a the nature of acids and bases b acid strength c the ph scale d calculating the ph of strong acids l.
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Lecture #20. (a) The Nature of Acids and Bases; (b) Acid Strength; (c) The pH Scale; (d) Calculating the pH of Strong Acids. Chemistry 142 B Autumn Quarter 2004 J. B. Callis, Instructor. Definition

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a the nature of acids and bases b acid strength c the ph scale d calculating the ph of strong acids

Lecture #20

(a) The Nature of Acids and Bases; (b) Acid Strength; (c) The pH Scale; (d) Calculating the pH of Strong Acids

Chemistry 142 B

Autumn Quarter 2004

J. B. Callis, Instructor

slide2

Definition

Brønsted-Lowery Acid - A substance that can donate a hydrogen ion, e.g. when chloric acid is dissolved in water:

HClO3(aq) + H2O(l) = H3O+(aq) + ClO3-(aq)

acid base acid base

note: the hydrogen ion is symbolized as the hydronium ion to emphasize that it is hydrated.

note: acids and bases occur as conjugate acid-base pairs, e.g. HClO3 and ClO3- form such a pair.

slide3

Definition

Brønsted-Lowry Base - A substance that can accept a hydrogen ion, e.g. when ammonia is dissolved in water:

H2O(l) + NH3(aq) = NH4+(aq) + OH-(aq)

acid base conjugate conjugate

acid base note: The Brønsted-Lowry scheme is not limited to aqueous solutions:

HCl(in NH3) + NH3(l) = NH4+(in NH3) + Cl-(in NH3)

acid base conjugate conjugate

acid base

problem 20 1 identifying acids and conjugate bases
Problem 20-1: Identifying Acids and Conjugate Bases
  • Which of the following can act as Bronsted-Lowry acids? Give the formula of the conjugate Bronsted-Lowry base for each of them.
  • Cl-
  • HSO4-
  • NH4+
  • NH3
  • H2O
slide5

Amphoteric Molecules - Can Function as either acids or bases, depending on reaction conditions.

Water - (a) acts as an acid in donating a hydrogen ion to NH3, (b) acts as a base in accepting a hydrogen ion from HClO3

Hydrogen phosphate ion can act as an acid:

HPO42-(aq) + H2O(l) = H3O+(aq) + PO43-(aq)

or as a base:

HPO42-(aq) + H2O(l) = H2PO4-(aq) + OH-(aq)

slide6

Water Dissociates Slightly:

H2O(l) + H2O(l) = H3O+(aq) + OH-(aq)

acid base acid base

We can express this process of autoionization in terms of an equilibrium:

Kw = [H3O+][OH-]

Where Kw = 1.0 x 10-14 at 25 oC. Note that H2O(l) does not enter into the equilibrium.

It is easy to show that the concentration of H+ and OH- are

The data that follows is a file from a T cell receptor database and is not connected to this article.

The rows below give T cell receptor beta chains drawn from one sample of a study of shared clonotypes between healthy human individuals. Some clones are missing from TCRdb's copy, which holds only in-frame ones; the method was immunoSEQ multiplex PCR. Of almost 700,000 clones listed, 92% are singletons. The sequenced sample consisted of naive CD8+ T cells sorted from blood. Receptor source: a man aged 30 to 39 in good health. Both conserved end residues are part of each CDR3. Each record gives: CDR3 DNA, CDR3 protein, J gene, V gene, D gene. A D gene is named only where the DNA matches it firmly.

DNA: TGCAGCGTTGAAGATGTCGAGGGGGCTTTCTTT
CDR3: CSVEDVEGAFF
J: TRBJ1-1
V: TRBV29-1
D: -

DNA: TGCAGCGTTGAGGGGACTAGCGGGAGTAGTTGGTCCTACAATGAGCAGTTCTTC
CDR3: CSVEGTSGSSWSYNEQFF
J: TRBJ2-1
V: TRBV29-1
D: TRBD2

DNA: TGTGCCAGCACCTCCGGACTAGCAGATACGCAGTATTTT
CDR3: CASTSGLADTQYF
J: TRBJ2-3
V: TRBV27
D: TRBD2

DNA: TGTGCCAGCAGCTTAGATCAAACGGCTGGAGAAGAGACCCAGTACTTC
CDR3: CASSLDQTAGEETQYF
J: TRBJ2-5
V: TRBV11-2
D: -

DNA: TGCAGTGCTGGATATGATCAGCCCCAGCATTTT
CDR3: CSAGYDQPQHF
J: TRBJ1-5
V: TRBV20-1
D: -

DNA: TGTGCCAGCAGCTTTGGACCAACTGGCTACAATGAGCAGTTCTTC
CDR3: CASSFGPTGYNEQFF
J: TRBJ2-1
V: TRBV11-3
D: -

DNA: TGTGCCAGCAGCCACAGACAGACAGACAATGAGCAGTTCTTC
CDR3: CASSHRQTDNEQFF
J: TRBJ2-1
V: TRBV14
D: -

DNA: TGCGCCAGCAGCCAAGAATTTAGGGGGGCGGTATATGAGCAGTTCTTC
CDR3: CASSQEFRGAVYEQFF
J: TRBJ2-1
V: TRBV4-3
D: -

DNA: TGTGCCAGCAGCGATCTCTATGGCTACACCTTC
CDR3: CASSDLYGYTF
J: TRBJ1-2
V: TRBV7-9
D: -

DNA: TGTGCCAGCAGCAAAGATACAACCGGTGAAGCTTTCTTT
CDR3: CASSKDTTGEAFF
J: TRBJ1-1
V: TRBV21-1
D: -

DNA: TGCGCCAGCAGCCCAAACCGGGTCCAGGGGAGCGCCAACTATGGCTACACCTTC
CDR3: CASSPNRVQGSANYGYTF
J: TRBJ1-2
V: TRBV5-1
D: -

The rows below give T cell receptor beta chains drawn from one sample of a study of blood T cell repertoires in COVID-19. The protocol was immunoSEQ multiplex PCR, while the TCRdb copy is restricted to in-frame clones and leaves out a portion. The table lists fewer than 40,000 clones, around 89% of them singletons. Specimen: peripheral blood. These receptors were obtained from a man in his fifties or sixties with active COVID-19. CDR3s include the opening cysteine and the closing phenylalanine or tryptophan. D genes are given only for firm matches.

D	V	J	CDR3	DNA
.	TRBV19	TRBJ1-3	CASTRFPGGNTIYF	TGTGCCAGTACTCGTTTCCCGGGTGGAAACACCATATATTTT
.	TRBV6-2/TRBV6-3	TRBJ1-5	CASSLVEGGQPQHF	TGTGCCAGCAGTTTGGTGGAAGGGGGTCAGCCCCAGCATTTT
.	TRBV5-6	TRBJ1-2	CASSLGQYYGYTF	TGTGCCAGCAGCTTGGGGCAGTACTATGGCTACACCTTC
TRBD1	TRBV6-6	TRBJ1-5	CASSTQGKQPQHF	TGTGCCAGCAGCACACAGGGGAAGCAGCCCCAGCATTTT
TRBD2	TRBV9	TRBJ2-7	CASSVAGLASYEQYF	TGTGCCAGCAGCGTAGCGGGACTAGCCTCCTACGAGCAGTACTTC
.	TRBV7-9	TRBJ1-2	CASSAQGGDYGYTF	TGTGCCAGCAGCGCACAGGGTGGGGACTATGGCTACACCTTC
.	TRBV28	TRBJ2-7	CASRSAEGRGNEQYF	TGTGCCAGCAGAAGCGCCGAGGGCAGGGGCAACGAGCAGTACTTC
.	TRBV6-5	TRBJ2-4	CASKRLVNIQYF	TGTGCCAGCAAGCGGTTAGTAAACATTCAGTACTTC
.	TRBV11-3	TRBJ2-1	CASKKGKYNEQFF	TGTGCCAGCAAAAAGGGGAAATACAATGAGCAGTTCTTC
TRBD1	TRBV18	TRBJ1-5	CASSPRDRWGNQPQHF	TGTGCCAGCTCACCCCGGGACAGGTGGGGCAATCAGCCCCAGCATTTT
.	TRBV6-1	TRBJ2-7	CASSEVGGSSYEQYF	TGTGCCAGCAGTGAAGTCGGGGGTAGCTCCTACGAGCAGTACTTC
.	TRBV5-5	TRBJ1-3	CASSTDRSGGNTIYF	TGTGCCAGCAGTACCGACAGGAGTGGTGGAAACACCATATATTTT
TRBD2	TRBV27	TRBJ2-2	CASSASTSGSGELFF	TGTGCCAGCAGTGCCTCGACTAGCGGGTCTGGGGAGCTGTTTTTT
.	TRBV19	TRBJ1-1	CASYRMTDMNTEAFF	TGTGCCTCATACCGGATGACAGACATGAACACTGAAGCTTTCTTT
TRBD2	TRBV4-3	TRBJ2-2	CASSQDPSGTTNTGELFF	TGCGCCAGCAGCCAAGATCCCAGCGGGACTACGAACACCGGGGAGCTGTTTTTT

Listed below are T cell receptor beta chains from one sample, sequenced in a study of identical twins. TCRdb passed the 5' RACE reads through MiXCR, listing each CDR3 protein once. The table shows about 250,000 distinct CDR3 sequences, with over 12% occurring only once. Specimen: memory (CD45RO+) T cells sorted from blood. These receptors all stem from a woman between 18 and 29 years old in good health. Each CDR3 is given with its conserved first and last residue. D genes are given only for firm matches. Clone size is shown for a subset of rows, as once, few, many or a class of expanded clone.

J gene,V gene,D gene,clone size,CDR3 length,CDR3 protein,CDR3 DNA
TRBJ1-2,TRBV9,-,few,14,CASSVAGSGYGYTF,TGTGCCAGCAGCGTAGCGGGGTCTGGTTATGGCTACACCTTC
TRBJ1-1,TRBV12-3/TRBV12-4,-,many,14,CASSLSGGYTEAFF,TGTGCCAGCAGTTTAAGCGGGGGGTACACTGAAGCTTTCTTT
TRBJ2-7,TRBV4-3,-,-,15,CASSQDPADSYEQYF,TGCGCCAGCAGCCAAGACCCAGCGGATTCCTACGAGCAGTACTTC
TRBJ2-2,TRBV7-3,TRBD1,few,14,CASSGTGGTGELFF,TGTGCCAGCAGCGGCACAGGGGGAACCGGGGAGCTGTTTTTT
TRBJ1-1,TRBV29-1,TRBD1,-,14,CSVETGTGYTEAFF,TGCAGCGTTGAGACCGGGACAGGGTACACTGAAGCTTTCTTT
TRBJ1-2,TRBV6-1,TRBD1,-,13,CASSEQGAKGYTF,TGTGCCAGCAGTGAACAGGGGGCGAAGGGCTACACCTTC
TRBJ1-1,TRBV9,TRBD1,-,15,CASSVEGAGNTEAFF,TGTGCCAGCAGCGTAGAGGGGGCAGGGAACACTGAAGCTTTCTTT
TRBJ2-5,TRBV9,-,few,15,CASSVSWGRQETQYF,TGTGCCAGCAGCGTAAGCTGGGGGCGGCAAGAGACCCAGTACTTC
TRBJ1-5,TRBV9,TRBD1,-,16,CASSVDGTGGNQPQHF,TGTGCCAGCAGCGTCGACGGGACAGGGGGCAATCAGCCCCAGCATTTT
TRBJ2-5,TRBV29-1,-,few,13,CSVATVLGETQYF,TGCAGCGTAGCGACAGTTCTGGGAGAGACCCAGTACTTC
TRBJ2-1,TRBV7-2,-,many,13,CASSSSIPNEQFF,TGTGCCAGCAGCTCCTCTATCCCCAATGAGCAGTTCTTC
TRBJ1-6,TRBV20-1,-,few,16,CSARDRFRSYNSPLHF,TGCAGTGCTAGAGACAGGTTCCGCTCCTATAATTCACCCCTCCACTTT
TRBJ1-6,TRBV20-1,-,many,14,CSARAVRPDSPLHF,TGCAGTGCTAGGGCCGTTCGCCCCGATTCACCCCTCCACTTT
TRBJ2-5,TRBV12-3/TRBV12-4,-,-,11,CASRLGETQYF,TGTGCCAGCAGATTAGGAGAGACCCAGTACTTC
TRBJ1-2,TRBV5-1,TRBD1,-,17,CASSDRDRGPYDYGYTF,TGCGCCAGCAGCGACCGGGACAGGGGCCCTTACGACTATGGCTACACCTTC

1 x 10-7 M in pure water.

slide7

Aqueous Acid Solution: contains an excess of H3O+ ions over OH- ions.

Strong Acid: Ionizes completely in aqueous solution. Example:

HCl(aq) + H2O(l) -> H3O+(aq) + Cl-(aq)

The single arrow indicates that the reaction goes to completion. Other strong acids include HBr, HI, H2SO4, HNO3 and HClO4

Calculation: What is the concentration of OH- ions when a 0.1 M solution of HCl is made up?

[OH-] = Kw/[H3O+] = 1.0 x 10-14/0.10 = 1.0 x 10-13 M

slide8

Graphical representation of the behavior of acids of different strengths in aqueous solution.

  • Strong acid.
  • Weak Acid
slide9

Aqueous Basic Solution: contains an excess of OH- ions over H3O+ ions.

Strong Base: Ionizes completely in aqueous solution. Example:

H2O(l) + NH2-(aq) -> NH3(aq) + OH-(aq)

The single arrow indicates that the reaction goes to completion.

Calculation: What is the concentration of H3O+ ions when a 0.1 M solution of NaOH is made up?

[H3O+] = Kw/[OH-] = 1.0 x 10-14/0.10 = 1.0 x 10-13 M

slide10

The relationship of acid strength and conjugate base strength for the dissociation reaction

HA(aq) + H2O(l) = H3O+(aq) + A-(aq)

Acid Conjugate

base

slide11

The Definition of pH

pH = -log10[H3O+]

Problem 20-2 : (a) For pure water, [H+] = 1.0 x 10-7 M, so pH =

(b) The pH of 0.1 M HCl is

pH =

(c) The pH of 0.1 M NaOH is

pH =

slide12

Classification of pH Values

pH < 7 Acidic Solution

pH = 7 Neutral Solution

pH > 7 Basic Solution

slide13

The pH scale and pH values of some common substances.

The pH scale is a compact way to represent solution acidity. It involves base 10 logs (log), not natural logs (ln)

The definition of pH in terms of [H+] neglects any correction for non-ideality of the solutions.

significant figures for logarithms
Significant Figures for Logarithms

The number of decimal places in the log is equal to the number of significant figures in the original number.

Problem 20-3:

[H+] = 3.5 x 10-5 M

pH =

problem 20 4 calculating ph
Problem 20-4: Calculating pH

The concentration of H3O+ in a sample of wine is 2.0 x 10-4 M. Calculate the pH of the wine.

Ans:

answers to problems in lecture 20
Answers to Problems in Lecture 20
  • (a) This ion cannot act as a Bronsted-Lowry acid because it has no hydrogen. (b) An acid. Conjugate base: NH3 (c) An acid. Conjugate base: NH2- (d) An acid. Conjugate base: OH-
  • (a) pH = 7.00 (b) pH 1.00 (c) pH = 13.00
  • pH = 4.56
  • pH = 3.70